Consumers Have Options: In the case of retail banks like JPM or BofA, it’s important to remember that current and pending regulations including Basel III will require financial institutions to use less leverage and keep more capital on hand. So if customers continue to depart, that naturally limits the lending activity a bank can partake in. A survey earlier this year by Javelin Strategy & Research showed 11% of total bank depositors were “very likely or likely” to switch in the next year, with dissatisfaction remarkably high at the megabanks. About 25% Citibank customers and 21% percent of Bank of America customers told Javelin they are “very likely or likely” to switch primary financial institutions in the next year. Even if that number is inflated and some never switch, I think it speaks a wealth about consumer distrust in these institutions.

All this said, there are signs of life in financials:

  • Bank revenue for Q3 did increase slightly year-over-year, even if the longer-term trend is clearly down. That signals that perhaps the worst is past and things have stabilized. And for the first time since 2009, the biggest contributor to the earnings was increased revenue rather than accounting tricks where banks tapped money set aside for loan losses rather than grew their business.
  • “Problem banks” declined to under 700 for the first time in three years in the last quarter. And only 12 banks failed in Q4 — the smallest number since the end of 2008.
  • Consumers seem optimistic, with consumer credit expanding almost continuously since mid-2010 despite macro fears and a number of recent encouraging spending data. That could bode well for overall lending activity and a broader economic recovery that would lift banks.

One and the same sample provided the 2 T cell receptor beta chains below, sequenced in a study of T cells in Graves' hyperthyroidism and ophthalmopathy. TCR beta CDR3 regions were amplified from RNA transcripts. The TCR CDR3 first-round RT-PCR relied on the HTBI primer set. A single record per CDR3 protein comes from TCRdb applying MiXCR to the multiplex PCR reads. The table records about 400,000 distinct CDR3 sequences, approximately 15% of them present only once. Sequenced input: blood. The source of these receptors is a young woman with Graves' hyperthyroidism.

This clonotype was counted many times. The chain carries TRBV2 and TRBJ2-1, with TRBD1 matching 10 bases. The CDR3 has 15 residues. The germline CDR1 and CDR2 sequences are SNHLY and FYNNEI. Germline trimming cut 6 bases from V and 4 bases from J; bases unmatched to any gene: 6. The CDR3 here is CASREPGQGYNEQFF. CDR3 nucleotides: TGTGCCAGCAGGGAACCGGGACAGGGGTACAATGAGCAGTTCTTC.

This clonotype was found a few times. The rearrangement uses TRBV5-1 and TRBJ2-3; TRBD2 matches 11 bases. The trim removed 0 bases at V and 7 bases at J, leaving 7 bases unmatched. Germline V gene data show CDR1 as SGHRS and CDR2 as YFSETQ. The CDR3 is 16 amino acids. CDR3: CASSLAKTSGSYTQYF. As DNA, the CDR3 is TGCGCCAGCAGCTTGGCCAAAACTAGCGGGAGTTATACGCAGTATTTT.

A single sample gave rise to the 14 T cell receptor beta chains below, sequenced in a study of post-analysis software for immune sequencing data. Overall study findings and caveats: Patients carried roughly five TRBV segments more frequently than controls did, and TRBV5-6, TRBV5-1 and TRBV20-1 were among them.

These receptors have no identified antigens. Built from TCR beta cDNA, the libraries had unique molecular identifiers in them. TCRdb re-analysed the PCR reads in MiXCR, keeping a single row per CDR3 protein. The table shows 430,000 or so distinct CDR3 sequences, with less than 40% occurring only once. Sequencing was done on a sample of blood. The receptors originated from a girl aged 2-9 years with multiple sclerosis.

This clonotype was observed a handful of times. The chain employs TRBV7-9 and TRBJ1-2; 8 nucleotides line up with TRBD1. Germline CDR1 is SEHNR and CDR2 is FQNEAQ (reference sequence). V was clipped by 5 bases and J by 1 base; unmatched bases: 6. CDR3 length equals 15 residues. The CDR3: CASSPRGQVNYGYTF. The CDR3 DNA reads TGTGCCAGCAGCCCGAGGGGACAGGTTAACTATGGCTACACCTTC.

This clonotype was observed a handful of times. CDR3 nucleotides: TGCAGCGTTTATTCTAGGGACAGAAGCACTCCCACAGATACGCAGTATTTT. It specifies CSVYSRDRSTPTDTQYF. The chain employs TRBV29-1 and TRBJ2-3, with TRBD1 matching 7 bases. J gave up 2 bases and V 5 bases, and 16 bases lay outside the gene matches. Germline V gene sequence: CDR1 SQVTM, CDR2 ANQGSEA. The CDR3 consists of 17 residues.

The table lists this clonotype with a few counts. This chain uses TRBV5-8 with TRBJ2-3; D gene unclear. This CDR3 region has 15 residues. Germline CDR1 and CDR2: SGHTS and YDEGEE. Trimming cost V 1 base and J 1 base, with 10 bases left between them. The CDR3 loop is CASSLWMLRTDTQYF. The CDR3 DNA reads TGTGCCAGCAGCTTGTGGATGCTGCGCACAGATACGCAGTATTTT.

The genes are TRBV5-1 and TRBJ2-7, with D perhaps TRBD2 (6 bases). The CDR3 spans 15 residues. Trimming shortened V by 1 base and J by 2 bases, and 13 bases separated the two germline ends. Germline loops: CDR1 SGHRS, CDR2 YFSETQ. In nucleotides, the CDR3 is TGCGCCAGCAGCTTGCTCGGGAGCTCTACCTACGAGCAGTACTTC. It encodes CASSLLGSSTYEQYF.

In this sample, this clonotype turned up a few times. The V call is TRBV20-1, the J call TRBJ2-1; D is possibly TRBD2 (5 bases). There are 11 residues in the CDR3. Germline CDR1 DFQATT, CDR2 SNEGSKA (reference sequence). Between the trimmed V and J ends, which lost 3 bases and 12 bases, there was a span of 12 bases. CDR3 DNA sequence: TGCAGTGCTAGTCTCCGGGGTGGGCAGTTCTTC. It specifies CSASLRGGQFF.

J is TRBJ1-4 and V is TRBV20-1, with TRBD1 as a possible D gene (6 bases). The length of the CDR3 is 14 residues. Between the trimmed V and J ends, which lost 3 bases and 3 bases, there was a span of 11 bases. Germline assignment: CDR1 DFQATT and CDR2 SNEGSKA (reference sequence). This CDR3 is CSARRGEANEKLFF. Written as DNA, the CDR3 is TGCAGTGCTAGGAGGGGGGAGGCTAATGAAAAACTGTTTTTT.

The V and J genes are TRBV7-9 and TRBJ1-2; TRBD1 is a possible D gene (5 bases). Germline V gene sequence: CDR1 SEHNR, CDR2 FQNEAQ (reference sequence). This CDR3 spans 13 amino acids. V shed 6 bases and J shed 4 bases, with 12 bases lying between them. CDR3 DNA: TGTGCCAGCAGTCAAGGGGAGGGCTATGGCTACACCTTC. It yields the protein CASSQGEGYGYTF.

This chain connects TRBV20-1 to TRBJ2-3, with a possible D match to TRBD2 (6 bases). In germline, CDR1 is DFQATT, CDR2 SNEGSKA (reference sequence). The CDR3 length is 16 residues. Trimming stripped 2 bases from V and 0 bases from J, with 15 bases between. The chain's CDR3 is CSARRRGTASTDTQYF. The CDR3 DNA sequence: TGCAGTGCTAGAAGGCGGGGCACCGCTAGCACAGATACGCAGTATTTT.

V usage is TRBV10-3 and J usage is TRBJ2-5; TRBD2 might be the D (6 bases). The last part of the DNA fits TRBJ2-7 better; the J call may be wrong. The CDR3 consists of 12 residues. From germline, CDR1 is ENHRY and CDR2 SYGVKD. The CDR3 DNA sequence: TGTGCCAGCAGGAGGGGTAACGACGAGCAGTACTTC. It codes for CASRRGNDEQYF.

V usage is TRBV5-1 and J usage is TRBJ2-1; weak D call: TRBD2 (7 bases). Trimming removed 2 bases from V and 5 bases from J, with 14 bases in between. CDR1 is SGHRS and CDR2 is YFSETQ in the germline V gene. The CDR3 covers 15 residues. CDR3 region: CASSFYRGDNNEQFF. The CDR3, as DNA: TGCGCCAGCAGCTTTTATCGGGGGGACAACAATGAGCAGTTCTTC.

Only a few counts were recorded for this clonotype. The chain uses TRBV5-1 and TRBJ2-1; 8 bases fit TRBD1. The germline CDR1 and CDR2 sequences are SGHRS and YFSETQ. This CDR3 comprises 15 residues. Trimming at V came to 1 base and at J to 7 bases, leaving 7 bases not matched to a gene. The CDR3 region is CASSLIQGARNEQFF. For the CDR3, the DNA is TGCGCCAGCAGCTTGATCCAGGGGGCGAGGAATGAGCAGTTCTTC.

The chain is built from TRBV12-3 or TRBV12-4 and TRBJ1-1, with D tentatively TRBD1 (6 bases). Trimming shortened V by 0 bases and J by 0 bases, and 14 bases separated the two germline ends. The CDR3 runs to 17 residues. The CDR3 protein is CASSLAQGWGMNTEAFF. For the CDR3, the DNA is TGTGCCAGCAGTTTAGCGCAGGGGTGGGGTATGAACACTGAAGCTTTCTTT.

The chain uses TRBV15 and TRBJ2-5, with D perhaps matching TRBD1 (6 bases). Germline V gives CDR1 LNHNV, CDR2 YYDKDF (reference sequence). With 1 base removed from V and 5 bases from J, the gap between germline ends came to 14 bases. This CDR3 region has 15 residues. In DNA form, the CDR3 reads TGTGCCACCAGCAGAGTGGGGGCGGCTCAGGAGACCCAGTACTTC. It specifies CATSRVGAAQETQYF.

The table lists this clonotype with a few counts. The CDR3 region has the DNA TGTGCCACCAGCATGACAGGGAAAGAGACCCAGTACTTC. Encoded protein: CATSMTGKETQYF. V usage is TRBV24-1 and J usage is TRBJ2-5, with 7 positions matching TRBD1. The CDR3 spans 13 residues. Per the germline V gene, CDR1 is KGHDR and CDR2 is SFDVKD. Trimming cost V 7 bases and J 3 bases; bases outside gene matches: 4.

• Regionals remain very attractive, especially ones that weren’t gutted by the mortgage meltdown and have kept loyal customers and healthy loan portfolios. These smaller institutions lack the complexity and risk of big banks, often pay decent dividends and are often tied very clearly to local mortgage markets. Staking out a smaller bank in a healthy housing market would mean avoiding many of the risks listed above.

For the record, I would love to see banks soar in 2013. We should all be rooting for the financial sector — because it seems impossible that the American economy and the stock market will see a significant recovery without the full participation of financial institutions in that rally. So for the sake of my portfolio, our job market and the nation’s tax revenue, I truly hope 2013 is a good year for bank lending and economic growth.

Still, I remain skeptical that the roaring rally in major financial stocks can continue in 2013. A lot of the stability and optimism seems to be priced in, and the risks still are substantial.

Besides, if indeed there is a widespread recovery on the way, I have a lot of other stocks I’m interested in buying over a megabank like BofA with a 1-cent quarterly dividend and a troubled history.

Keep that in mind, too.

Related Reading

Jeff Reeves is the editor of InvestorPlace.com and the author of “The Frugal Investor’s Guide to Finding Great Stocks.” Write him at editor@investorplace.com or follow him on Twitter via @JeffReevesIP. As of this writing, he did not own a position in any of the stocks named here.

Get The Slant delivered to your inbox every day!